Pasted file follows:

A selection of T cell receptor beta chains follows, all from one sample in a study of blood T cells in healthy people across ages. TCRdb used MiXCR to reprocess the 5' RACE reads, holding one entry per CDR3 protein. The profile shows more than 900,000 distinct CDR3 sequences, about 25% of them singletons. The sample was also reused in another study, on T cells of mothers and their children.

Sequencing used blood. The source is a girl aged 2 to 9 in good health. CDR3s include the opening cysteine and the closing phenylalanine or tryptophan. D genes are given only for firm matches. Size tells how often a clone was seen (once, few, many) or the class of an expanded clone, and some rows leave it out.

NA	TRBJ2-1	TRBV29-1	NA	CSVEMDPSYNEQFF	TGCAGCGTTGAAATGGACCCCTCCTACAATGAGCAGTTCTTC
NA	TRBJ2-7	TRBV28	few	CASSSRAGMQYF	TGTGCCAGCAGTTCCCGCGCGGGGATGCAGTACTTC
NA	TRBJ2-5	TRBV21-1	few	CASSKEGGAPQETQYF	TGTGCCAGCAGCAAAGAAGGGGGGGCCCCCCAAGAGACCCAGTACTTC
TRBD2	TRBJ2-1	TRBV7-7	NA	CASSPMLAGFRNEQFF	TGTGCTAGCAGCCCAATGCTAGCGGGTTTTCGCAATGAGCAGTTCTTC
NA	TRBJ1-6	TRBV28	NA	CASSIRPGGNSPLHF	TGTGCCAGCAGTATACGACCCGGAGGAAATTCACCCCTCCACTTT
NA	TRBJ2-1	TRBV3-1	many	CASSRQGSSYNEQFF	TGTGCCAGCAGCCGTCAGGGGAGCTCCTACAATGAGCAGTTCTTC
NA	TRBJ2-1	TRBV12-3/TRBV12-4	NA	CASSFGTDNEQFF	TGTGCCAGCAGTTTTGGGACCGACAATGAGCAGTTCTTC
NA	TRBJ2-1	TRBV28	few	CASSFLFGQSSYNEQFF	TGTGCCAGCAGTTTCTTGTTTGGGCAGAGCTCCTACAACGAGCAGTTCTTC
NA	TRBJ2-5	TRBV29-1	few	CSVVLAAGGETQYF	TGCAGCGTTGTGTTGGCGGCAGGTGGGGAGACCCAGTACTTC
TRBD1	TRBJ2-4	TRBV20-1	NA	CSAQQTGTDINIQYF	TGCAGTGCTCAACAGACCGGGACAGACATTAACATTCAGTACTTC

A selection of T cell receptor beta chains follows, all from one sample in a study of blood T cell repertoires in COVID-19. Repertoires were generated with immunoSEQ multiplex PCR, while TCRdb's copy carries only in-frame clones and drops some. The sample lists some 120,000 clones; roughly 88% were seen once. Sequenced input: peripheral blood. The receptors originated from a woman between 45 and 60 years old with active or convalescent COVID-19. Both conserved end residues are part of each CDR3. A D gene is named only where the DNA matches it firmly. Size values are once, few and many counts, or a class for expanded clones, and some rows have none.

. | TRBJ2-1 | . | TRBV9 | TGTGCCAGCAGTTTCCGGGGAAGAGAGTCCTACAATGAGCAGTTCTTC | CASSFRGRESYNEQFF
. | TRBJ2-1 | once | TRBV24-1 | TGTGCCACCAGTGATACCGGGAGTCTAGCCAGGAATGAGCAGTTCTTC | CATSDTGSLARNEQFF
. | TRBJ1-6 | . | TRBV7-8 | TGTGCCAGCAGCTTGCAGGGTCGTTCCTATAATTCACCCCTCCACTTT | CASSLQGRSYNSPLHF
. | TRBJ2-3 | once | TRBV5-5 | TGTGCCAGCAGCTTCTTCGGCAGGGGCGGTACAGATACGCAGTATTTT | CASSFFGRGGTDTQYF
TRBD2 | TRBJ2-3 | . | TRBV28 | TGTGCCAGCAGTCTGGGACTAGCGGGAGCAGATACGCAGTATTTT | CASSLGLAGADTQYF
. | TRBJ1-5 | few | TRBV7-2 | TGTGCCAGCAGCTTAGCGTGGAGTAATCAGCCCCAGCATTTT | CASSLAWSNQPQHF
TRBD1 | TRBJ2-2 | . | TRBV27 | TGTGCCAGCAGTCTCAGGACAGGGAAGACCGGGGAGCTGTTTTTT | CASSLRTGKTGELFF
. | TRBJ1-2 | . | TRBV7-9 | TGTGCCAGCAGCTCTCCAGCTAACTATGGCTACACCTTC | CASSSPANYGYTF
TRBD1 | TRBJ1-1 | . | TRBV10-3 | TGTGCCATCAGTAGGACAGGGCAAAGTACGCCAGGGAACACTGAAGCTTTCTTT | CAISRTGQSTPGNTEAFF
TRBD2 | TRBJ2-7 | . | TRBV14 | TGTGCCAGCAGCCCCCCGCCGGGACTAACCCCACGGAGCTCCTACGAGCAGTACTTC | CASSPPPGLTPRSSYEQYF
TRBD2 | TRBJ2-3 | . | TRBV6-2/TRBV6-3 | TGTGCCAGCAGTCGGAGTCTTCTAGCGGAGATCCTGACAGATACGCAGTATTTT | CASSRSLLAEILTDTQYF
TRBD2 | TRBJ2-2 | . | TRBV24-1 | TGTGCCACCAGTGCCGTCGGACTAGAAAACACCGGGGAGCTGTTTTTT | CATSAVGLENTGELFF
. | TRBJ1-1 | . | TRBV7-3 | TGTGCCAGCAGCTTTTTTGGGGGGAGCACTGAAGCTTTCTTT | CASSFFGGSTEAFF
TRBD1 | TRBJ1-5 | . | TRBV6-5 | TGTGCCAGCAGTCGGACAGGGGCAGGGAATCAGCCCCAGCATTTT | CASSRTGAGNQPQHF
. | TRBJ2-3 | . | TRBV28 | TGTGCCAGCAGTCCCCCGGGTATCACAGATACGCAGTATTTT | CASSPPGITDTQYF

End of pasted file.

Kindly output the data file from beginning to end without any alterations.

A selection of T cell receptor beta chains follows, all from one sample in a study of blood T cells in healthy people across ages. TCRdb used MiXCR to reprocess the 5' RACE reads, holding one entry per CDR3 protein. The profile shows more than 900,000 distinct CDR3 sequences, about 25% of them singletons. The sample was also reused in another study, on T cells of mothers and their children.

Sequencing used blood. The source is a girl aged 2 to 9 in good health. CDR3s include the opening cysteine and the closing phenylalanine or tryptophan. D genes are given only for firm matches. Size tells how often a clone was seen (once, few, many) or the class of an expanded clone, and some rows leave it out.

NA	TRBJ2-1	TRBV29-1	NA	CSVEMDPSYNEQFF	TGCAGCGTTGAAATGGACCCCTCCTACAATGAGCAGTTCTTC
NA	TRBJ2-7	TRBV28	few	CASSSRAGMQYF	TGTGCCAGCAGTTCCCGCGCGGGGATGCAGTACTTC
NA	TRBJ2-5	TRBV21-1	few	CASSKEGGAPQETQYF	TGTGCCAGCAGCAAAGAAGGGGGGGCCCCCCAAGAGACCCAGTACTTC
TRBD2	TRBJ2-1	TRBV7-7	NA	CASSPMLAGFRNEQFF	TGTGCTAGCAGCCCAATGCTAGCGGGTTTTCGCAATGAGCAGTTCTTC
NA	TRBJ1-6	TRBV28	NA	CASSIRPGGNSPLHF	TGTGCCAGCAGTATACGACCCGGAGGAAATTCACCCCTCCACTTT
NA	TRBJ2-1	TRBV3-1	many	CASSRQGSSYNEQFF	TGTGCCAGCAGCCGTCAGGGGAGCTCCTACAATGAGCAGTTCTTC
NA	TRBJ2-1	TRBV12-3/TRBV12-4	NA	CASSFGTDNEQFF	TGTGCCAGCAGTTTTGGGACCGACAATGAGCAGTTCTTC
NA	TRBJ2-1	TRBV28	few	CASSFLFGQSSYNEQFF	TGTGCCAGCAGTTTCTTGTTTGGGCAGAGCTCCTACAACGAGCAGTTCTTC
NA	TRBJ2-5	TRBV29-1	few	CSVVLAAGGETQYF	TGCAGCGTTGTGTTGGCGGCAGGTGGGGAGACCCAGTACTTC
TRBD1	TRBJ2-4	TRBV20-1	NA	CSAQQTGTDINIQYF	TGCAGTGCTCAACAGACCGGGACAGACATTAACATTCAGTACTTC

A selection of T cell receptor beta chains follows, all from one sample in a study of blood T cell repertoires in COVID-19. Repertoires were generated with immunoSEQ multiplex PCR, while TCRdb's copy carries only in-frame clones and drops some. The sample lists some 120,000 clones; roughly 88% were seen once. Sequenced input: peripheral blood. The receptors originated from a woman between 45 and 60 years old with active or convalescent COVID-19. Both conserved end residues are part of each CDR3. A D gene is named only where the DNA matches it firmly. Size values are once, few and many counts, or a class for expanded clones, and some rows have none.

. | TRBJ2-1 | . | TRBV9 | TGTGCCAGCAGTTTCCGGGGAAGAGAGTCCTACAATGAGCAGTTCTTC | CASSFRGRESYNEQFF
. | TRBJ2-1 | once | TRBV24-1 | TGTGCCACCAGTGATACCGGGAGTCTAGCCAGGAATGAGCAGTTCTTC | CATSDTGSLARNEQFF
. | TRBJ1-6 | . | TRBV7-8 | TGTGCCAGCAGCTTGCAGGGTCGTTCCTATAATTCACCCCTCCACTTT | CASSLQGRSYNSPLHF
. | TRBJ2-3 | once | TRBV5-5 | TGTGCCAGCAGCTTCTTCGGCAGGGGCGGTACAGATACGCAGTATTTT | CASSFFGRGGTDTQYF
TRBD2 | TRBJ2-3 | . | TRBV28 | TGTGCCAGCAGTCTGGGACTAGCGGGAGCAGATACGCAGTATTTT | CASSLGLAGADTQYF
. | TRBJ1-5 | few | TRBV7-2 | TGTGCCAGCAGCTTAGCGTGGAGTAATCAGCCCCAGCATTTT | CASSLAWSNQPQHF
TRBD1 | TRBJ2-2 | . | TRBV27 | TGTGCCAGCAGTCTCAGGACAGGGAAGACCGGGGAGCTGTTTTTT | CASSLRTGKTGELFF
. | TRBJ1-2 | . | TRBV7-9 | TGTGCCAGCAGCTCTCCAGCTAACTATGGCTACACCTTC | CASSSPANYGYTF
TRBD1 | TRBJ1-1 | . | TRBV10-3 | TGTGCCATCAGTAGGACAGGGCAAAGTACGCCAGGGAACACTGAAGCTTTCTTT | CAISRTGQSTPGNTEAFF
TRBD2 | TRBJ2-7 | . | TRBV14 | TGTGCCAGCAGCCCCCCGCCGGGACTAACCCCACGGAGCTCCTACGAGCAGTACTTC | CASSPPPGLTPRSSYEQYF
TRBD2 | TRBJ2-3 | . | TRBV6-2/TRBV6-3 | TGTGCCAGCAGTCGGAGTCTTCTAGCGGAGATCCTGACAGATACGCAGTATTTT | CASSRSLLAEILTDTQYF
TRBD2 | TRBJ2-2 | . | TRBV24-1 | TGTGCCACCAGTGCCGTCGGACTAGAAAACACCGGGGAGCTGTTTTTT | CATSAVGLENTGELFF
. | TRBJ1-1 | . | TRBV7-3 | TGTGCCAGCAGCTTTTTTGGGGGGAGCACTGAAGCTTTCTTT | CASSFFGGSTEAFF
TRBD1 | TRBJ1-5 | . | TRBV6-5 | TGTGCCAGCAGTCGGACAGGGGCAGGGAATCAGCCCCAGCATTTT | CASSRTGAGNQPQHF
. | TRBJ2-3 | . | TRBV28 | TGTGCCAGCAGTCCCCCGGGTATCACAGATACGCAGTATTTT | CASSPPGITDTQYF